THE POLITICAL TRAIL
When it matters, their silence conspicuous
Council mum on inspections issue
By Michael Jonas, Globe Staff, 10/12/2003
Is it really any wonder why so few Bostonians bothered to vote in last month's preliminary City Council election?
When radio talk host John Dennis made a bigoted remark on WEEI, comparing an escaped zoo gorilla to a black Metco student, no fewer than 10 Boston city councilors rushed to sign a letter condemning the comments and calling on the station to fire the sports show gabmeister.
Yet when the city settled a lawsuit for $240,000 with a former employee who alleges that the head of the powerful Inspectional Services Department, Kevin Joyce, rigged a bid and drove her from her job when she refused to go along with the shenanigans, the reaction from councilors was radio silence.
Except for Maura Hennigan, the lone councilor to raise questions about the matter, members of the city's legislative body seemed more interested in the personnel affairs of a local radio station than in the disturbing possibility that a city department head was involved in the improper procurement of services and firing of an employee who tried to blow the whistle, acts for which city taxpayers have been left to pay a hefty bill.
The reaction is further proof that when the going gets tough, most councilors get going -- straight into the tank with the Menino administration. The councilors' aversion to taking stands that might anger the administration makes it understandably hard for many voters to see what distinguishes candidates seeking election next month. And the fact that one critical council voice was raised on the issue is further proof of why political posturing and the hurly-burly of conflict among elected officials -- the very things it is now popular to say we need to put behind us -- are good for government.
Councilors' reluctance to raise questions about the legal settlement is understandable. Joyce is an old friend of Mayor Tom Menino. What's more, with a battalion of city inspectors under his command, Joyce wields tremendous power, and councilors need good relations with his office if they are to be effective in getting constituent concerns addressed.
But it's a problem when those who represent the only check against unbridled executive power are so beholden to that authority.
''You're supposed to look at the bigger picture and the policy issues,'' says Hennigan, who called on the Boston Finance Commission, a city-funded watchdog agency, to investigate the lawsuit and settlement. The size of the settlement the city agreed to with former ISD employee Julie Fothergill suggests to some that her lawsuit had a lot going for it. And if her allegations are true, they raise the specter of criminal acts that may warrant attention from prosecutors.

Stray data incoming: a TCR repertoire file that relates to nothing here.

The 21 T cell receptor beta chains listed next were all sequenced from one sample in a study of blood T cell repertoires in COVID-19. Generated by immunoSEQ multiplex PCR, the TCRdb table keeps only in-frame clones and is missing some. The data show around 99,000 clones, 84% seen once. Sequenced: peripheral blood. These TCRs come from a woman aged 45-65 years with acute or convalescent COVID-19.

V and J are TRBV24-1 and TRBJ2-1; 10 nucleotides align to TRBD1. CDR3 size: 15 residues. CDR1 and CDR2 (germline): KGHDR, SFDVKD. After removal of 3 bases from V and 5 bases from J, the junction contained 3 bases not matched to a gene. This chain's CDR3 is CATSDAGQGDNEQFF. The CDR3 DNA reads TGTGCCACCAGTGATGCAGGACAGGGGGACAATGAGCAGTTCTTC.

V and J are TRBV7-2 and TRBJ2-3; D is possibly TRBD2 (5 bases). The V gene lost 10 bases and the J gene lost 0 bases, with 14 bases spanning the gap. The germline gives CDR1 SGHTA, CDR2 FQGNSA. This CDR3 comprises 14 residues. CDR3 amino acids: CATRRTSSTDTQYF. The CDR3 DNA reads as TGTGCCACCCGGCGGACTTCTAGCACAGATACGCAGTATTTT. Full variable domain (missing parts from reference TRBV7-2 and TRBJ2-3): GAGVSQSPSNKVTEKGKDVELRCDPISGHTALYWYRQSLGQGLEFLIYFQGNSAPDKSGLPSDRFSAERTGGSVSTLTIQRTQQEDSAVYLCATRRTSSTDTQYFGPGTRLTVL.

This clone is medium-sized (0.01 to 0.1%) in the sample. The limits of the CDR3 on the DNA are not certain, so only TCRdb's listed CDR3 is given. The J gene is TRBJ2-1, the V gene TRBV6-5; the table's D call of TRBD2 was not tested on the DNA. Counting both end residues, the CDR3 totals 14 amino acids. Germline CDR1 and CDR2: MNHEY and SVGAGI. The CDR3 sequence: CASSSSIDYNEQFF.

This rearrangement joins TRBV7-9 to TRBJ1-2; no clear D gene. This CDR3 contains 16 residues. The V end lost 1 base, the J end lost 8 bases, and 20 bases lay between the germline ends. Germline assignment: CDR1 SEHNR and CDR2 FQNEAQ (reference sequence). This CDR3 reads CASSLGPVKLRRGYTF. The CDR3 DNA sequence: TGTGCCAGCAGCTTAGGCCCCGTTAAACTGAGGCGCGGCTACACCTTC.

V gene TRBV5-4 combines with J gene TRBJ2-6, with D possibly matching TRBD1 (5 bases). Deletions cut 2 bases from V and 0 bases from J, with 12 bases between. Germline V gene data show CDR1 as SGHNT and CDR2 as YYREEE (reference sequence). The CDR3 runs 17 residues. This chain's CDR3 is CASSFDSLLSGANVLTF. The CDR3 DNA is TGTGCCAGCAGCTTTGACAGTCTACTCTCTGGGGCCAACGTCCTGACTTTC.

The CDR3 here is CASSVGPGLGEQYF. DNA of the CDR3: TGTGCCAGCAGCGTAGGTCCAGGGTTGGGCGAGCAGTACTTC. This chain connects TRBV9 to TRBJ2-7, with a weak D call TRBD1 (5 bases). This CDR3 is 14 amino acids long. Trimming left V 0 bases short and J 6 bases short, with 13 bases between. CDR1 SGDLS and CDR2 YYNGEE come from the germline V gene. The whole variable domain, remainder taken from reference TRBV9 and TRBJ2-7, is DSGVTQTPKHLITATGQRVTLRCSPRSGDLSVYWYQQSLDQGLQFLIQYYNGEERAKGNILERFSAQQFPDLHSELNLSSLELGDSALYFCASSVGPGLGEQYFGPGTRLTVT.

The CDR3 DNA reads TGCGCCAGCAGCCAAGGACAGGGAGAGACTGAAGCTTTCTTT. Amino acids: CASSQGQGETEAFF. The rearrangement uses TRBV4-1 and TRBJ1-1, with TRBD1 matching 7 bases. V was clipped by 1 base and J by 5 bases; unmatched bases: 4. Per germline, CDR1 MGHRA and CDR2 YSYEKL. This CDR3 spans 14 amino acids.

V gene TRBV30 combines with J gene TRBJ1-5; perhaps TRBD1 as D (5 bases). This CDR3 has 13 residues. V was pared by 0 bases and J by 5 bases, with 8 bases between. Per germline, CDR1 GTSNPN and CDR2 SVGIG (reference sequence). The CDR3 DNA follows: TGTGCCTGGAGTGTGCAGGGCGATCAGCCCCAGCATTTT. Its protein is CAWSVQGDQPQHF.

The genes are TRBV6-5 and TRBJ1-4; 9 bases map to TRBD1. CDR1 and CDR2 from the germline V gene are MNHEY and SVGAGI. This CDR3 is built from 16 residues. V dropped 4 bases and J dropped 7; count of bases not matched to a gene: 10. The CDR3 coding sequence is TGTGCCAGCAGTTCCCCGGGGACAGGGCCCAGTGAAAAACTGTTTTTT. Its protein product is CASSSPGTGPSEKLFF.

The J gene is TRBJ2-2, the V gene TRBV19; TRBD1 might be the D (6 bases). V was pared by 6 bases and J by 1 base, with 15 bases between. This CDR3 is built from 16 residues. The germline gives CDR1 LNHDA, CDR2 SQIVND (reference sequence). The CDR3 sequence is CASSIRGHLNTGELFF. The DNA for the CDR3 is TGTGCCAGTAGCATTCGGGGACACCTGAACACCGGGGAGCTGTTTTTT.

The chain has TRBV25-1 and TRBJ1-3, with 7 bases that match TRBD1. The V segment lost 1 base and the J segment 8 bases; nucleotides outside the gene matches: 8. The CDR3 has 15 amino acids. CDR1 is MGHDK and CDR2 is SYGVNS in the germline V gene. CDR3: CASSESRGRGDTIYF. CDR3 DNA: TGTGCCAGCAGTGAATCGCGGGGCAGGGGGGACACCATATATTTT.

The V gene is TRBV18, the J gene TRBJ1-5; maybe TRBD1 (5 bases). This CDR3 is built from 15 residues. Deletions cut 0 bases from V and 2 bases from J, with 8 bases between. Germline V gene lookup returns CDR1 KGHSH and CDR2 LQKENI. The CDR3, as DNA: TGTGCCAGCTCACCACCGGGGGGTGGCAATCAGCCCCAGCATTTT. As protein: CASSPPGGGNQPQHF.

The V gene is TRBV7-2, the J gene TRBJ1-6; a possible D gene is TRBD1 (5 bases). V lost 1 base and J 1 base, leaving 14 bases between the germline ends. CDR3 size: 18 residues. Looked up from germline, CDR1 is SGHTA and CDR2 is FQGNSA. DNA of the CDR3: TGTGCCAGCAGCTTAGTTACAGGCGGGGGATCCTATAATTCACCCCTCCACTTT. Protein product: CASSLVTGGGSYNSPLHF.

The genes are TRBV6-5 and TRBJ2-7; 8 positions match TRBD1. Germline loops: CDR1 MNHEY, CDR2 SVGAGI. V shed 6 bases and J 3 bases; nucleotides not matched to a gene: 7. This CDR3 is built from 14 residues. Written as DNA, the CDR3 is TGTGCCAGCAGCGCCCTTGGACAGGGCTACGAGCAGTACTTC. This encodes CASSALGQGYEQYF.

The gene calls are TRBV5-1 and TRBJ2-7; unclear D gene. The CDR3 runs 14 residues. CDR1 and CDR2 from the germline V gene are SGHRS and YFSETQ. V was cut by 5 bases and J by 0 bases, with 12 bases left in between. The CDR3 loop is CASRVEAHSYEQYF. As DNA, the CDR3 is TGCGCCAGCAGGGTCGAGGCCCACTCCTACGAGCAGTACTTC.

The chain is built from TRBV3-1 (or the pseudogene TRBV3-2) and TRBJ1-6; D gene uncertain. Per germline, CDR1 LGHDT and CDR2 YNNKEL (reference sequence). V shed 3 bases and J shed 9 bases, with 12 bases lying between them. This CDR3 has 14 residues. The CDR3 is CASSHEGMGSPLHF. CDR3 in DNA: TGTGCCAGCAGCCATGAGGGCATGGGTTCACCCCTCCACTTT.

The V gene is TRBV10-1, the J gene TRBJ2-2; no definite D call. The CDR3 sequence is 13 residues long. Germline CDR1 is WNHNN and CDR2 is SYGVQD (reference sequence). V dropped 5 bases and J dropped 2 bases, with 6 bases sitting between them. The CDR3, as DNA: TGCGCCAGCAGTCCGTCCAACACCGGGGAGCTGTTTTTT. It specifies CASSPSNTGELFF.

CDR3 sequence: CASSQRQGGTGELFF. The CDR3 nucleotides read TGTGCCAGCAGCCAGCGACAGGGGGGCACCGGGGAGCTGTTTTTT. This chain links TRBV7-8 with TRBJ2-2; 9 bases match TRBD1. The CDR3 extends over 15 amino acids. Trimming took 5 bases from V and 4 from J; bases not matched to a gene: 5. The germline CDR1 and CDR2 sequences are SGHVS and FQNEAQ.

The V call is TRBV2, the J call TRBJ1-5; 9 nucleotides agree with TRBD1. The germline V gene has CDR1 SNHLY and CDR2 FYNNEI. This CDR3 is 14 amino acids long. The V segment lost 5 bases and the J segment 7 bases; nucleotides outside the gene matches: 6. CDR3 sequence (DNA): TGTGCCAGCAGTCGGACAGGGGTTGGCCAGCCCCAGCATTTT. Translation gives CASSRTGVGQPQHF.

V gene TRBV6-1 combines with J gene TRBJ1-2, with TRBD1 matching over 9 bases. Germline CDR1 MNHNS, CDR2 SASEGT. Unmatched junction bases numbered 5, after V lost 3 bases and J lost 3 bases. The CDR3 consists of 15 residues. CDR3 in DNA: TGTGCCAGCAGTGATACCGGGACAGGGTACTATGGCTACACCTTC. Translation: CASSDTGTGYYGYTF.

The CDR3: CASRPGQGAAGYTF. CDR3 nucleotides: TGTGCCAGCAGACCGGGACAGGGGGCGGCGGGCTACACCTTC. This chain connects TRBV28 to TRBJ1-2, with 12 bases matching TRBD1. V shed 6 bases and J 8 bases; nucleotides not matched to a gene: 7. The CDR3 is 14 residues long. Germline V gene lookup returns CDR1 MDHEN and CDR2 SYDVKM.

''You can never forget -- we don't work for the administration, we work for the people, for the taxpayers,'' says Hennigan. ''If something is not right -- and there is every indication something is not right here -- it's our obligation to say something about it.''
So why is Hennigan the one saying something? Politics. A dirty word in today's culture, politics is actually what makes government work. Hennigan, a 22-year council veteran, is considering running against Menino in two years. Most think it would be a kamikaze mission akin to Peggy Davis-Mullen's flame-out of two years ago. But for now at least, it has emboldened Hennigan to say what many of her colleagues are probably thinking.
Hennigan was among those signing the council letter to WEEI management. ''It was outrageous,'' she says of Dennis's comments. ''But people should be just as upset about this,'' she says of the cloud hanging over inspectional services. And unlike the static generated by the radio host debate, this is a city issue, over which the public might expect council voices to be coming in loud and clear.
Michael Jonas's e-mail address is [email protected]
This story ran on page 8 of the Boston Globe on 10/12/2003.
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